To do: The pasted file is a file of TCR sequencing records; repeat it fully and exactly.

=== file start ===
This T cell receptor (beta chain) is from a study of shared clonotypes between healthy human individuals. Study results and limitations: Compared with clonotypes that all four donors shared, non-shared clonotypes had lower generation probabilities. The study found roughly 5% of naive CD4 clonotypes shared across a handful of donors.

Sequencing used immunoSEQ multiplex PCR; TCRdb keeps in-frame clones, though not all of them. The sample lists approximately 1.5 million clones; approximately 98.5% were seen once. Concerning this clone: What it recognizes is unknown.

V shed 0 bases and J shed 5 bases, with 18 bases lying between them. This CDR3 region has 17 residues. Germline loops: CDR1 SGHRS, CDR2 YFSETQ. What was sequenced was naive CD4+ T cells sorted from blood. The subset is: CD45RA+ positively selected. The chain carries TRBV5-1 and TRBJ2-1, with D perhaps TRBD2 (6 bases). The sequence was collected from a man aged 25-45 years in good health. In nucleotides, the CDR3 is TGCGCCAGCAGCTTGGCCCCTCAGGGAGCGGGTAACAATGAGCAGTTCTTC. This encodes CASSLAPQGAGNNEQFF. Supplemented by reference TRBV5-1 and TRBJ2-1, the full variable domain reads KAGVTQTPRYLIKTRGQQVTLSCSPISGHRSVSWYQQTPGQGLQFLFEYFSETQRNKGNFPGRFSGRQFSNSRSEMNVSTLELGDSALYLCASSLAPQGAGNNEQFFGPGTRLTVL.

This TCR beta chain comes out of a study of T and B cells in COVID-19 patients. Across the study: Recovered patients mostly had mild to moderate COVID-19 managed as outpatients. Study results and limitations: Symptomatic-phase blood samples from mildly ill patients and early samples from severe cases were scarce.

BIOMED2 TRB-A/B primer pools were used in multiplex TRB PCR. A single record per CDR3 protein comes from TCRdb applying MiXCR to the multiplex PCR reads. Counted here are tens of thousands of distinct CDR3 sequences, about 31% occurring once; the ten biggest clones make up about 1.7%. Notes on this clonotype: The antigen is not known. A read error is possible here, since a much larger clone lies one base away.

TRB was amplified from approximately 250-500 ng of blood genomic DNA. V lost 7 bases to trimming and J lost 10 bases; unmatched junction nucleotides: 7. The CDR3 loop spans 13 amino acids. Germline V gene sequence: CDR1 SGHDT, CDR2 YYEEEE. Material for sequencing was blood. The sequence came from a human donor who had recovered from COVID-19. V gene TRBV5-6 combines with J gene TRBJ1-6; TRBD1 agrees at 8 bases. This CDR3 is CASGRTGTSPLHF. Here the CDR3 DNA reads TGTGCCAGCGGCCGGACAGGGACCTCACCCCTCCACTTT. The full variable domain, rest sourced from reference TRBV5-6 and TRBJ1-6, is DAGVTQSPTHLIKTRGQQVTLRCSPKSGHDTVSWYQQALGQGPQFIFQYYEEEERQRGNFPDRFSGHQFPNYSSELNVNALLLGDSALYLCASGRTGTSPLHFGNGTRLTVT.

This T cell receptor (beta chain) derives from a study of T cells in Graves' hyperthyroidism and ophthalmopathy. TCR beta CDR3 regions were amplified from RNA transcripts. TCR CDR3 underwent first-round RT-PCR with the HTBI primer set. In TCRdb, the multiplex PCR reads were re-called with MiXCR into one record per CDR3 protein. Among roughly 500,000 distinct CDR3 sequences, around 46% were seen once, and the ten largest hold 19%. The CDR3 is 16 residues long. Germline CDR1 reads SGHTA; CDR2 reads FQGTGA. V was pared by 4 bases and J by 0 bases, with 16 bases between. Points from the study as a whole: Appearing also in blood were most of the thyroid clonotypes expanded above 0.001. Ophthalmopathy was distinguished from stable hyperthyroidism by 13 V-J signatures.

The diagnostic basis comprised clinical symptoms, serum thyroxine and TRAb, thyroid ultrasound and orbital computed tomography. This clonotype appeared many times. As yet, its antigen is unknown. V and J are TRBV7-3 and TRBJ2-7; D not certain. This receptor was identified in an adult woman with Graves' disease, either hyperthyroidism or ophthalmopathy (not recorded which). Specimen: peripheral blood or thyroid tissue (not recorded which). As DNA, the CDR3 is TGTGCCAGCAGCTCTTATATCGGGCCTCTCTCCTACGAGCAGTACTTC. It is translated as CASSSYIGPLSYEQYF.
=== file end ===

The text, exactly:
This T cell receptor (beta chain) is from a study of shared clonotypes between healthy human individuals. Study results and limitations: Compared with clonotypes that all four donors shared, non-shared clonotypes had lower generation probabilities. The study found roughly 5% of naive CD4 clonotypes shared across a handful of donors.

Sequencing used immunoSEQ multiplex PCR; TCRdb keeps in-frame clones, though not all of them. The sample lists approximately 1.5 million clones; approximately 98.5% were seen once. Concerning this clone: What it recognizes is unknown.

V shed 0 bases and J shed 5 bases, with 18 bases lying between them. This CDR3 region has 17 residues. Germline loops: CDR1 SGHRS, CDR2 YFSETQ. What was sequenced was naive CD4+ T cells sorted from blood. The subset is: CD45RA+ positively selected. The chain carries TRBV5-1 and TRBJ2-1, with D perhaps TRBD2 (6 bases). The sequence was collected from a man aged 25-45 years in good health. In nucleotides, the CDR3 is TGCGCCAGCAGCTTGGCCCCTCAGGGAGCGGGTAACAATGAGCAGTTCTTC. This encodes CASSLAPQGAGNNEQFF. Supplemented by reference TRBV5-1 and TRBJ2-1, the full variable domain reads KAGVTQTPRYLIKTRGQQVTLSCSPISGHRSVSWYQQTPGQGLQFLFEYFSETQRNKGNFPGRFSGRQFSNSRSEMNVSTLELGDSALYLCASSLAPQGAGNNEQFFGPGTRLTVL.

This TCR beta chain comes out of a study of T and B cells in COVID-19 patients. Across the study: Recovered patients mostly had mild to moderate COVID-19 managed as outpatients. Study results and limitations: Symptomatic-phase blood samples from mildly ill patients and early samples from severe cases were scarce.

BIOMED2 TRB-A/B primer pools were used in multiplex TRB PCR. A single record per CDR3 protein comes from TCRdb applying MiXCR to the multiplex PCR reads. Counted here are tens of thousands of distinct CDR3 sequences, about 31% occurring once; the ten biggest clones make up about 1.7%. Notes on this clonotype: The antigen is not known. A read error is possible here, since a much larger clone lies one base away.

TRB was amplified from approximately 250-500 ng of blood genomic DNA. V lost 7 bases to trimming and J lost 10 bases; unmatched junction nucleotides: 7. The CDR3 loop spans 13 amino acids. Germline V gene sequence: CDR1 SGHDT, CDR2 YYEEEE. Material for sequencing was blood. The sequence came from a human donor who had recovered from COVID-19. V gene TRBV5-6 combines with J gene TRBJ1-6; TRBD1 agrees at 8 bases. This CDR3 is CASGRTGTSPLHF. Here the CDR3 DNA reads TGTGCCAGCGGCCGGACAGGGACCTCACCCCTCCACTTT. The full variable domain, rest sourced from reference TRBV5-6 and TRBJ1-6, is DAGVTQSPTHLIKTRGQQVTLRCSPKSGHDTVSWYQQALGQGPQFIFQYYEEEERQRGNFPDRFSGHQFPNYSSELNVNALLLGDSALYLCASGRTGTSPLHFGNGTRLTVT.

This T cell receptor (beta chain) derives from a study of T cells in Graves' hyperthyroidism and ophthalmopathy. TCR beta CDR3 regions were amplified from RNA transcripts. TCR CDR3 underwent first-round RT-PCR with the HTBI primer set. In TCRdb, the multiplex PCR reads were re-called with MiXCR into one record per CDR3 protein. Among roughly 500,000 distinct CDR3 sequences, around 46% were seen once, and the ten largest hold 19%. The CDR3 is 16 residues long. Germline CDR1 reads SGHTA; CDR2 reads FQGTGA. V was pared by 4 bases and J by 0 bases, with 16 bases between. Points from the study as a whole: Appearing also in blood were most of the thyroid clonotypes expanded above 0.001. Ophthalmopathy was distinguished from stable hyperthyroidism by 13 V-J signatures.

The diagnostic basis comprised clinical symptoms, serum thyroxine and TRAb, thyroid ultrasound and orbital computed tomography. This clonotype appeared many times. As yet, its antigen is unknown. V and J are TRBV7-3 and TRBJ2-7; D not certain. This receptor was identified in an adult woman with Graves' disease, either hyperthyroidism or ophthalmopathy (not recorded which). Specimen: peripheral blood or thyroid tissue (not recorded which). As DNA, the CDR3 is TGTGCCAGCAGCTCTTATATCGGGCCTCTCTCCTACGAGCAGTACTTC. It is translated as CASSSYIGPLSYEQYF.